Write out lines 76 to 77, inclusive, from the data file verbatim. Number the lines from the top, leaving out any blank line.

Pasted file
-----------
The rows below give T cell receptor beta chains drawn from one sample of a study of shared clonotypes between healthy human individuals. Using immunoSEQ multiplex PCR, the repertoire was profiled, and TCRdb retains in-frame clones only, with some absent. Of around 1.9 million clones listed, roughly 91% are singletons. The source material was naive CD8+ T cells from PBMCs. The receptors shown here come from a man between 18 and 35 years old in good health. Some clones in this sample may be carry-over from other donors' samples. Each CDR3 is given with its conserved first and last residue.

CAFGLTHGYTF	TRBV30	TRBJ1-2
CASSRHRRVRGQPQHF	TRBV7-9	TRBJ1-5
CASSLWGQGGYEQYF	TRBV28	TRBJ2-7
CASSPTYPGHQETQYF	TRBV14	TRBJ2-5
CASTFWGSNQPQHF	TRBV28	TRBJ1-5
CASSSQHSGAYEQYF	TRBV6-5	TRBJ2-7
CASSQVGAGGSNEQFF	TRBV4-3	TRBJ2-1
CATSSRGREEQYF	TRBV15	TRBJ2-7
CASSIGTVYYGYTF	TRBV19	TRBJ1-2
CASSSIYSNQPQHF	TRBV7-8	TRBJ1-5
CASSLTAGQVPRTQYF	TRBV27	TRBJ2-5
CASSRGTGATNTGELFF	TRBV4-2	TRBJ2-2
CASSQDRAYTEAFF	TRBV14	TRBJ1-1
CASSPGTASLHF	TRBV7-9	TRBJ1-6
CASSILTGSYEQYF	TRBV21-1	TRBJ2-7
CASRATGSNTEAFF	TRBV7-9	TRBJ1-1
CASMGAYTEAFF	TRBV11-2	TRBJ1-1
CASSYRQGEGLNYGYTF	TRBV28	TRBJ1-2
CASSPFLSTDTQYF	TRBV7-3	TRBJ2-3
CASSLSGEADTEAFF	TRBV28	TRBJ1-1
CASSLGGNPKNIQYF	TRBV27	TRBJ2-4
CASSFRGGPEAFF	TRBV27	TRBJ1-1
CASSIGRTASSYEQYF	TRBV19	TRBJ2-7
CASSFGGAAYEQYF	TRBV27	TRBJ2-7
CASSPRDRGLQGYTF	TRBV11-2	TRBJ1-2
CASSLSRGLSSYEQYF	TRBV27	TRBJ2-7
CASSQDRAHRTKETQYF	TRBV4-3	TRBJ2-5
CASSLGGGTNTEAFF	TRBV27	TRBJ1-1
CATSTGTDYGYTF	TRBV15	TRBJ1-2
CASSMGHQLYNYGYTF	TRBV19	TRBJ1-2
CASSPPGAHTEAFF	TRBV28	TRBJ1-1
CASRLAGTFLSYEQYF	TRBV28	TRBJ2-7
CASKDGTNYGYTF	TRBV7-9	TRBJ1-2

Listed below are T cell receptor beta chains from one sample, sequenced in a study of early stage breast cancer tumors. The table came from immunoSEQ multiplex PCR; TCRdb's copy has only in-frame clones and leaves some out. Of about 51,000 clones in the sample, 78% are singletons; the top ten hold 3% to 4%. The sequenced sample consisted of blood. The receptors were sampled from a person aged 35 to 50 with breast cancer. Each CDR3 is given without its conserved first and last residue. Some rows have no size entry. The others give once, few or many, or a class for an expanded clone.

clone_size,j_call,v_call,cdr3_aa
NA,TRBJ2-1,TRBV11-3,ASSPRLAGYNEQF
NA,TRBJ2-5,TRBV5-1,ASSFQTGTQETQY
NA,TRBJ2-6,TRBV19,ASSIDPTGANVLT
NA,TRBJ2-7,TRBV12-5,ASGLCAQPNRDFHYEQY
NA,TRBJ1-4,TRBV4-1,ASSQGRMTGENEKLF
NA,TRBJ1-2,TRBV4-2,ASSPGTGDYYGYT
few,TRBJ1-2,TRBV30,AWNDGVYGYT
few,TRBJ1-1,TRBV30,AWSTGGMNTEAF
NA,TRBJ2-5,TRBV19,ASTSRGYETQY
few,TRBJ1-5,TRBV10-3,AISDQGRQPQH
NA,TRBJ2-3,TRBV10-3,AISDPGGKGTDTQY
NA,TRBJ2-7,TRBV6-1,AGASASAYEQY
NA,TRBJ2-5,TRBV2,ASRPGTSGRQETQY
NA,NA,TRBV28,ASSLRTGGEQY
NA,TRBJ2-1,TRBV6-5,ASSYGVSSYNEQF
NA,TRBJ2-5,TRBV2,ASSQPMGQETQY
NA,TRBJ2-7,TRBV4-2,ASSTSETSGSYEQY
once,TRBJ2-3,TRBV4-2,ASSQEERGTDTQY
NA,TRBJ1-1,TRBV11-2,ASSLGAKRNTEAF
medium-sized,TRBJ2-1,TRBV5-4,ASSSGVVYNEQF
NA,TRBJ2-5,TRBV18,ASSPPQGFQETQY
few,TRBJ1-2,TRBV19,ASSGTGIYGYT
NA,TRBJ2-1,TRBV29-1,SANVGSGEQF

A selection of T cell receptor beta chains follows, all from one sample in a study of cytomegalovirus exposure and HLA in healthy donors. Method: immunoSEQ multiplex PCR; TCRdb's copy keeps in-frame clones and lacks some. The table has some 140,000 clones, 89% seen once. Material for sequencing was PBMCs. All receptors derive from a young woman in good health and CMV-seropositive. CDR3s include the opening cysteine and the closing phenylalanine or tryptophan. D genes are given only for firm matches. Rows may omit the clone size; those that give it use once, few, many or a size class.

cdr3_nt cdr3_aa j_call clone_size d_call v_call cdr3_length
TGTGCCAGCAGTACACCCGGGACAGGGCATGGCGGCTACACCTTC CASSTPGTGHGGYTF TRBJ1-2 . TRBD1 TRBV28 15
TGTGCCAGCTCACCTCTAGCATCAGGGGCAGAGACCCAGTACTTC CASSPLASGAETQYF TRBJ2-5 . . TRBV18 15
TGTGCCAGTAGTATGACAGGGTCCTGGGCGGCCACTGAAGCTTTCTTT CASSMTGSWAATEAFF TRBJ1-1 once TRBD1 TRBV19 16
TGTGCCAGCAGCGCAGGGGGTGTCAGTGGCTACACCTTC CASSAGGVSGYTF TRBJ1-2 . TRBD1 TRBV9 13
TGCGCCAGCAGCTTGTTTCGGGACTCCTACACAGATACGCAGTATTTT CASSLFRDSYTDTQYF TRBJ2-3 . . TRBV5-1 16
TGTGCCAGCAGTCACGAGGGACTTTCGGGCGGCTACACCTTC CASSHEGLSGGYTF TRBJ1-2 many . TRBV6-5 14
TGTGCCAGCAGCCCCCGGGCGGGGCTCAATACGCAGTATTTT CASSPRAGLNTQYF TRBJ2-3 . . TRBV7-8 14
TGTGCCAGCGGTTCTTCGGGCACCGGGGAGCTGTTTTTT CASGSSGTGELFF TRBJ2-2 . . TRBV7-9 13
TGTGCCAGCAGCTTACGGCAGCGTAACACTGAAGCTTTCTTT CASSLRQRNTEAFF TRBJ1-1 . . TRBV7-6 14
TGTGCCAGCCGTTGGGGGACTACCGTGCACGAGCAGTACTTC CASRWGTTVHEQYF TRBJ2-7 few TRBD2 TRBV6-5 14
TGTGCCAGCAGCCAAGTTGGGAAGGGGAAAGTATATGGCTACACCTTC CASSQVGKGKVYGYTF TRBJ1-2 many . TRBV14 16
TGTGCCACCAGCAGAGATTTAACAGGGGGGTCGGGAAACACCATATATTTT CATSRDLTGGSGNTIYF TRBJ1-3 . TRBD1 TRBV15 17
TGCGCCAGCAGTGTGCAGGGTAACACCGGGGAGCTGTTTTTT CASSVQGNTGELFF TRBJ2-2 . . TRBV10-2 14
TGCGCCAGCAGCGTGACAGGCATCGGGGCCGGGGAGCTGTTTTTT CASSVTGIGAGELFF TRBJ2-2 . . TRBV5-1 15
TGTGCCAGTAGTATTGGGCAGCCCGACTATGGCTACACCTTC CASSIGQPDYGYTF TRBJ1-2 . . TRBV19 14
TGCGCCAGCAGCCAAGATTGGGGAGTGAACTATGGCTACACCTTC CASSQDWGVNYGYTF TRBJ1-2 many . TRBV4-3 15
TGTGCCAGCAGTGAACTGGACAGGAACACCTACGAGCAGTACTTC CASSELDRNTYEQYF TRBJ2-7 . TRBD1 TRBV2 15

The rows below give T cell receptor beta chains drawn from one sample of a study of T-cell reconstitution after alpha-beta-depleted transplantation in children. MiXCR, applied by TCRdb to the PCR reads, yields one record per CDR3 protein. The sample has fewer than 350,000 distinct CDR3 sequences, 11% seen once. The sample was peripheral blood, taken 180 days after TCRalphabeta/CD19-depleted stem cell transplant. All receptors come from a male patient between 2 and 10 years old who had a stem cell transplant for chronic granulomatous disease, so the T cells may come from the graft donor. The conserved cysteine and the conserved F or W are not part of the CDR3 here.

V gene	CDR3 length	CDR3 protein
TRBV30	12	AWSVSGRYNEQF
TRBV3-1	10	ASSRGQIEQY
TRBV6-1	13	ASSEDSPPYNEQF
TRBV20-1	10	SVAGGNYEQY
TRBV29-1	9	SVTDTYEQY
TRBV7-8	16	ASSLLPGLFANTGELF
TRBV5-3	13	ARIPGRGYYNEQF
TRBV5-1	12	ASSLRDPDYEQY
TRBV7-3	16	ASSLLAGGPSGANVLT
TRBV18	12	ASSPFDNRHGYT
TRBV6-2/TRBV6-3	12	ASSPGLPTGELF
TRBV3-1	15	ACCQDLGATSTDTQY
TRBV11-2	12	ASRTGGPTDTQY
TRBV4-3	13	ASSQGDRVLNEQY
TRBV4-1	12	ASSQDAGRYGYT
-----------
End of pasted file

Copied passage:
TGTGCCAGTAGTATTGGGCAGCCCGACTATGGCTACACCTTC CASSIGQPDYGYTF TRBJ1-2 . . TRBV19 14
TGCGCCAGCAGCCAAGATTGGGGAGTGAACTATGGCTACACCTTC CASSQDWGVNYGYTF TRBJ1-2 many . TRBV4-3 15